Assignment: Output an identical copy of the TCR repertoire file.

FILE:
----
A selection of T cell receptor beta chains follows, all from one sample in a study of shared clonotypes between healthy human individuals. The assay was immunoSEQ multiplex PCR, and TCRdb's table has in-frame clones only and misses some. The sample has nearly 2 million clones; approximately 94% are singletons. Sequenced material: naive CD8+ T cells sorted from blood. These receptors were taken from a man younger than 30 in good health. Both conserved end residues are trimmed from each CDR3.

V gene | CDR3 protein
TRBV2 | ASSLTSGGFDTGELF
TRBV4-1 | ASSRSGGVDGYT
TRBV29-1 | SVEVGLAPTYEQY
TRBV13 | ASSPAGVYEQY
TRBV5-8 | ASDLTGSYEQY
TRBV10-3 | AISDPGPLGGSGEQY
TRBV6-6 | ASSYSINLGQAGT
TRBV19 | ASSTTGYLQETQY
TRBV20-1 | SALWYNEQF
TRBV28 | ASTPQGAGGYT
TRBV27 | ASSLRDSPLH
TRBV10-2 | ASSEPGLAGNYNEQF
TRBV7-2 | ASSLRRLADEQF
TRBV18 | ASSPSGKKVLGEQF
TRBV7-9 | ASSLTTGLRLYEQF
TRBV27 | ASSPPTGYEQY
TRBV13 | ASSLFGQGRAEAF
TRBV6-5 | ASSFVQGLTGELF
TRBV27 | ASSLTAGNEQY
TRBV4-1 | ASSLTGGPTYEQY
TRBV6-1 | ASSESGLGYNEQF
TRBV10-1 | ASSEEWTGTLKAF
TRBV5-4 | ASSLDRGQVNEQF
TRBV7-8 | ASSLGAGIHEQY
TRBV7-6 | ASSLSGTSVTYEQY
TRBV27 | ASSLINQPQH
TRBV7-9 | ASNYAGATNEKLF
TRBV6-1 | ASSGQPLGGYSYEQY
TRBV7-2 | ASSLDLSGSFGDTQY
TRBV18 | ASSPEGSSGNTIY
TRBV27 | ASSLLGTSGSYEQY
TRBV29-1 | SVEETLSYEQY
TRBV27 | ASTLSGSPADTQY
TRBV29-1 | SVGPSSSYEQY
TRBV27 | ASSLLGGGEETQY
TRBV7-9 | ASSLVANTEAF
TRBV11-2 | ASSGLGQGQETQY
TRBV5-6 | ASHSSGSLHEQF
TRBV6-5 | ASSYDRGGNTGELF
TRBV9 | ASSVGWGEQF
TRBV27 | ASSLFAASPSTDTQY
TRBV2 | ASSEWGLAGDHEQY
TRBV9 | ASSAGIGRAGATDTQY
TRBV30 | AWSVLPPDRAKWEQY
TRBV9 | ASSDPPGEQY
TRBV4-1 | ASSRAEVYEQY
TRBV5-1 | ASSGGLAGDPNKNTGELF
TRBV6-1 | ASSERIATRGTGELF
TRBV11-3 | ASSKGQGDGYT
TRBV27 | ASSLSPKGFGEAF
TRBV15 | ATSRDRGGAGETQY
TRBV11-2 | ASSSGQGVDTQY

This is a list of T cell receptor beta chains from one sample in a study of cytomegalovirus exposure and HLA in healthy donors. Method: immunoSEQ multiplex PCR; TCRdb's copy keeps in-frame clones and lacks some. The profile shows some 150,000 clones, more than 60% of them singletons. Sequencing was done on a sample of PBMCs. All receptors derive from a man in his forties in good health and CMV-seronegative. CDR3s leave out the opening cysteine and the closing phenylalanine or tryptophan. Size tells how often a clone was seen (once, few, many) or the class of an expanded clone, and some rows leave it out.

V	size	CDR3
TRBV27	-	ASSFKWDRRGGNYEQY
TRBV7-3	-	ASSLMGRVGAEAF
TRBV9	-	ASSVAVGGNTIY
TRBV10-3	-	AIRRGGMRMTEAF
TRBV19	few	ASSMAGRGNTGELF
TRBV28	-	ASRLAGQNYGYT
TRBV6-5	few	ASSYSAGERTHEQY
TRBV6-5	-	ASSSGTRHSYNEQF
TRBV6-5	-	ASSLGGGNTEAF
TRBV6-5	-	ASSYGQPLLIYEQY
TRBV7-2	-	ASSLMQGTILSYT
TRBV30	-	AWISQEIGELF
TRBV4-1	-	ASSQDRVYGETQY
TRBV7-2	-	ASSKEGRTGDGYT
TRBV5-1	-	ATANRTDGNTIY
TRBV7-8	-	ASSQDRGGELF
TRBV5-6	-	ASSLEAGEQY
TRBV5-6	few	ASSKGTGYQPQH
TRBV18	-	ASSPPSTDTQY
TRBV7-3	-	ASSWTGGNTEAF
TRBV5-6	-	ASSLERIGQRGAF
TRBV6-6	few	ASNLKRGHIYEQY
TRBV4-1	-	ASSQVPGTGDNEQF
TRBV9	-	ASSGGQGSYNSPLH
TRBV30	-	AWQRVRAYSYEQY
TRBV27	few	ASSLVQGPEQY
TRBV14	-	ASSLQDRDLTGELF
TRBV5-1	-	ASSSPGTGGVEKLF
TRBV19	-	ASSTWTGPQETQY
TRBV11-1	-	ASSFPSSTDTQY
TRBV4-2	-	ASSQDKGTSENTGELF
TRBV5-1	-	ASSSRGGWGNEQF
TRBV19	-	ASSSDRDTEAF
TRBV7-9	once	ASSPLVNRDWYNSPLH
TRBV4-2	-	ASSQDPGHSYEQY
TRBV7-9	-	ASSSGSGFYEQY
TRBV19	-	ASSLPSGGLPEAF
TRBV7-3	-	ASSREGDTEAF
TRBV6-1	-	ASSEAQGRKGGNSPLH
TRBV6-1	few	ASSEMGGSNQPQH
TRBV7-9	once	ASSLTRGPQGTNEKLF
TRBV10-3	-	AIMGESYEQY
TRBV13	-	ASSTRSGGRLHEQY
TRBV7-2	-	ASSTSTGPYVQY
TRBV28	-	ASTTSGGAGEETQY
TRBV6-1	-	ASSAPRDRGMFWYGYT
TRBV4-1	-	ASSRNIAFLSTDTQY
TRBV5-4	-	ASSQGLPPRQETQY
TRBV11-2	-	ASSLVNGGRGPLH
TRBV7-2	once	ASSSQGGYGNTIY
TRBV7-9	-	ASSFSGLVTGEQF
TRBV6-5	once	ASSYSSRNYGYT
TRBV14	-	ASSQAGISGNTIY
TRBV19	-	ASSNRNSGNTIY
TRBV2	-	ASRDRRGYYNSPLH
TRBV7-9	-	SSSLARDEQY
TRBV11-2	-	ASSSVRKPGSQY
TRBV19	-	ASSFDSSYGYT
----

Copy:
A selection of T cell receptor beta chains follows, all from one sample in a study of shared clonotypes between healthy human individuals. The assay was immunoSEQ multiplex PCR, and TCRdb's table has in-frame clones only and misses some. The sample has nearly 2 million clones; approximately 94% are singletons. Sequenced material: naive CD8+ T cells sorted from blood. These receptors were taken from a man younger than 30 in good health. Both conserved end residues are trimmed from each CDR3.

V gene | CDR3 protein
TRBV2 | ASSLTSGGFDTGELF
TRBV4-1 | ASSRSGGVDGYT
TRBV29-1 | SVEVGLAPTYEQY
TRBV13 | ASSPAGVYEQY
TRBV5-8 | ASDLTGSYEQY
TRBV10-3 | AISDPGPLGGSGEQY
TRBV6-6 | ASSYSINLGQAGT
TRBV19 | ASSTTGYLQETQY
TRBV20-1 | SALWYNEQF
TRBV28 | ASTPQGAGGYT
TRBV27 | ASSLRDSPLH
TRBV10-2 | ASSEPGLAGNYNEQF
TRBV7-2 | ASSLRRLADEQF
TRBV18 | ASSPSGKKVLGEQF
TRBV7-9 | ASSLTTGLRLYEQF
TRBV27 | ASSPPTGYEQY
TRBV13 | ASSLFGQGRAEAF
TRBV6-5 | ASSFVQGLTGELF
TRBV27 | ASSLTAGNEQY
TRBV4-1 | ASSLTGGPTYEQY
TRBV6-1 | ASSESGLGYNEQF
TRBV10-1 | ASSEEWTGTLKAF
TRBV5-4 | ASSLDRGQVNEQF
TRBV7-8 | ASSLGAGIHEQY
TRBV7-6 | ASSLSGTSVTYEQY
TRBV27 | ASSLINQPQH
TRBV7-9 | ASNYAGATNEKLF
TRBV6-1 | ASSGQPLGGYSYEQY
TRBV7-2 | ASSLDLSGSFGDTQY
TRBV18 | ASSPEGSSGNTIY
TRBV27 | ASSLLGTSGSYEQY
TRBV29-1 | SVEETLSYEQY
TRBV27 | ASTLSGSPADTQY
TRBV29-1 | SVGPSSSYEQY
TRBV27 | ASSLLGGGEETQY
TRBV7-9 | ASSLVANTEAF
TRBV11-2 | ASSGLGQGQETQY
TRBV5-6 | ASHSSGSLHEQF
TRBV6-5 | ASSYDRGGNTGELF
TRBV9 | ASSVGWGEQF
TRBV27 | ASSLFAASPSTDTQY
TRBV2 | ASSEWGLAGDHEQY
TRBV9 | ASSAGIGRAGATDTQY
TRBV30 | AWSVLPPDRAKWEQY
TRBV9 | ASSDPPGEQY
TRBV4-1 | ASSRAEVYEQY
TRBV5-1 | ASSGGLAGDPNKNTGELF
TRBV6-1 | ASSERIATRGTGELF
TRBV11-3 | ASSKGQGDGYT
TRBV27 | ASSLSPKGFGEAF
TRBV15 | ATSRDRGGAGETQY
TRBV11-2 | ASSSGQGVDTQY

This is a list of T cell receptor beta chains from one sample in a study of cytomegalovirus exposure and HLA in healthy donors. Method: immunoSEQ multiplex PCR; TCRdb's copy keeps in-frame clones and lacks some. The profile shows some 150,000 clones, more than 60% of them singletons. Sequencing was done on a sample of PBMCs. All receptors derive from a man in his forties in good health and CMV-seronegative. CDR3s leave out the opening cysteine and the closing phenylalanine or tryptophan. Size tells how often a clone was seen (once, few, many) or the class of an expanded clone, and some rows leave it out.

V	size	CDR3
TRBV27	-	ASSFKWDRRGGNYEQY
TRBV7-3	-	ASSLMGRVGAEAF
TRBV9	-	ASSVAVGGNTIY
TRBV10-3	-	AIRRGGMRMTEAF
TRBV19	few	ASSMAGRGNTGELF
TRBV28	-	ASRLAGQNYGYT
TRBV6-5	few	ASSYSAGERTHEQY
TRBV6-5	-	ASSSGTRHSYNEQF
TRBV6-5	-	ASSLGGGNTEAF
TRBV6-5	-	ASSYGQPLLIYEQY
TRBV7-2	-	ASSLMQGTILSYT
TRBV30	-	AWISQEIGELF
TRBV4-1	-	ASSQDRVYGETQY
TRBV7-2	-	ASSKEGRTGDGYT
TRBV5-1	-	ATANRTDGNTIY
TRBV7-8	-	ASSQDRGGELF
TRBV5-6	-	ASSLEAGEQY
TRBV5-6	few	ASSKGTGYQPQH
TRBV18	-	ASSPPSTDTQY
TRBV7-3	-	ASSWTGGNTEAF
TRBV5-6	-	ASSLERIGQRGAF
TRBV6-6	few	ASNLKRGHIYEQY
TRBV4-1	-	ASSQVPGTGDNEQF
TRBV9	-	ASSGGQGSYNSPLH
TRBV30	-	AWQRVRAYSYEQY
TRBV27	few	ASSLVQGPEQY
TRBV14	-	ASSLQDRDLTGELF
TRBV5-1	-	ASSSPGTGGVEKLF
TRBV19	-	ASSTWTGPQETQY
TRBV11-1	-	ASSFPSSTDTQY
TRBV4-2	-	ASSQDKGTSENTGELF
TRBV5-1	-	ASSSRGGWGNEQF
TRBV19	-	ASSSDRDTEAF
TRBV7-9	once	ASSPLVNRDWYNSPLH
TRBV4-2	-	ASSQDPGHSYEQY
TRBV7-9	-	ASSSGSGFYEQY
TRBV19	-	ASSLPSGGLPEAF
TRBV7-3	-	ASSREGDTEAF
TRBV6-1	-	ASSEAQGRKGGNSPLH
TRBV6-1	few	ASSEMGGSNQPQH
TRBV7-9	once	ASSLTRGPQGTNEKLF
TRBV10-3	-	AIMGESYEQY
TRBV13	-	ASSTRSGGRLHEQY
TRBV7-2	-	ASSTSTGPYVQY
TRBV28	-	ASTTSGGAGEETQY
TRBV6-1	-	ASSAPRDRGMFWYGYT
TRBV4-1	-	ASSRNIAFLSTDTQY
TRBV5-4	-	ASSQGLPPRQETQY
TRBV11-2	-	ASSLVNGGRGPLH
TRBV7-2	once	ASSSQGGYGNTIY
TRBV7-9	-	ASSFSGLVTGEQF
TRBV6-5	once	ASSYSSRNYGYT
TRBV14	-	ASSQAGISGNTIY
TRBV19	-	ASSNRNSGNTIY
TRBV2	-	ASRDRRGYYNSPLH
TRBV7-9	-	SSSLARDEQY
TRBV11-2	-	ASSSVRKPGSQY
TRBV19	-	ASSFDSSYGYT